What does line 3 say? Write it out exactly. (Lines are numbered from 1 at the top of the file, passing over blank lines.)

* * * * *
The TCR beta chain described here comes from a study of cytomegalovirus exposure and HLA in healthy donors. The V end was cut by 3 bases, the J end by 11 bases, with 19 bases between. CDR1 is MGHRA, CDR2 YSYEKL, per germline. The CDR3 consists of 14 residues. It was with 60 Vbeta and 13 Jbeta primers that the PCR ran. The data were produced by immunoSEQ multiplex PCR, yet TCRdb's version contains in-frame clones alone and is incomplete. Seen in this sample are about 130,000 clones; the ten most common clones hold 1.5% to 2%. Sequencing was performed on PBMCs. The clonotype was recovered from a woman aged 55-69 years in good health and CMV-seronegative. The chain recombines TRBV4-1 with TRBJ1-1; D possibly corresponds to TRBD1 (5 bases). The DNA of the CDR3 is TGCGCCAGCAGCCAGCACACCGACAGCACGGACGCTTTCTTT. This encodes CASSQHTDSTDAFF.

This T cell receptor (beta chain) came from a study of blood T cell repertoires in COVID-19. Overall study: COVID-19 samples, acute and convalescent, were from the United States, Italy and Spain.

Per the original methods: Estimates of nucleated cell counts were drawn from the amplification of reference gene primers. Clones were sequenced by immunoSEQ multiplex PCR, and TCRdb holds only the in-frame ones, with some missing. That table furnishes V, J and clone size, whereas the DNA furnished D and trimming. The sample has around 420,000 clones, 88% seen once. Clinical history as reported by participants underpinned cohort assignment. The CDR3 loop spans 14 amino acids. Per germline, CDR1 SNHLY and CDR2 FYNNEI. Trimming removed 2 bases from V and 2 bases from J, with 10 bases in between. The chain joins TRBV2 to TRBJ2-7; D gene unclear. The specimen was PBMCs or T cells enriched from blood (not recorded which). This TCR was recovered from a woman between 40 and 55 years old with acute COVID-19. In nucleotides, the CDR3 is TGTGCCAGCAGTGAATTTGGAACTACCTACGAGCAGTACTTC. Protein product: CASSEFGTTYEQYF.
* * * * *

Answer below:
Per the original methods: Estimates of nucleated cell counts were drawn from the amplification of reference gene primers. Clones were sequenced by immunoSEQ multiplex PCR, and TCRdb holds only the in-frame ones, with some missing. That table furnishes V, J and clone size, whereas the DNA furnished D and trimming. The sample has around 420,000 clones, 88% seen once. Clinical history as reported by participants underpinned cohort assignment. The CDR3 loop spans 14 amino acids. Per germline, CDR1 SNHLY and CDR2 FYNNEI. Trimming removed 2 bases from V and 2 bases from J, with 10 bases in between. The chain joins TRBV2 to TRBJ2-7; D gene unclear. The specimen was PBMCs or T cells enriched from blood (not recorded which). This TCR was recovered from a woman between 40 and 55 years old with acute COVID-19. In nucleotides, the CDR3 is TGTGCCAGCAGTGAATTTGGAACTACCTACGAGCAGTACTTC. Protein product: CASSEFGTTYEQYF.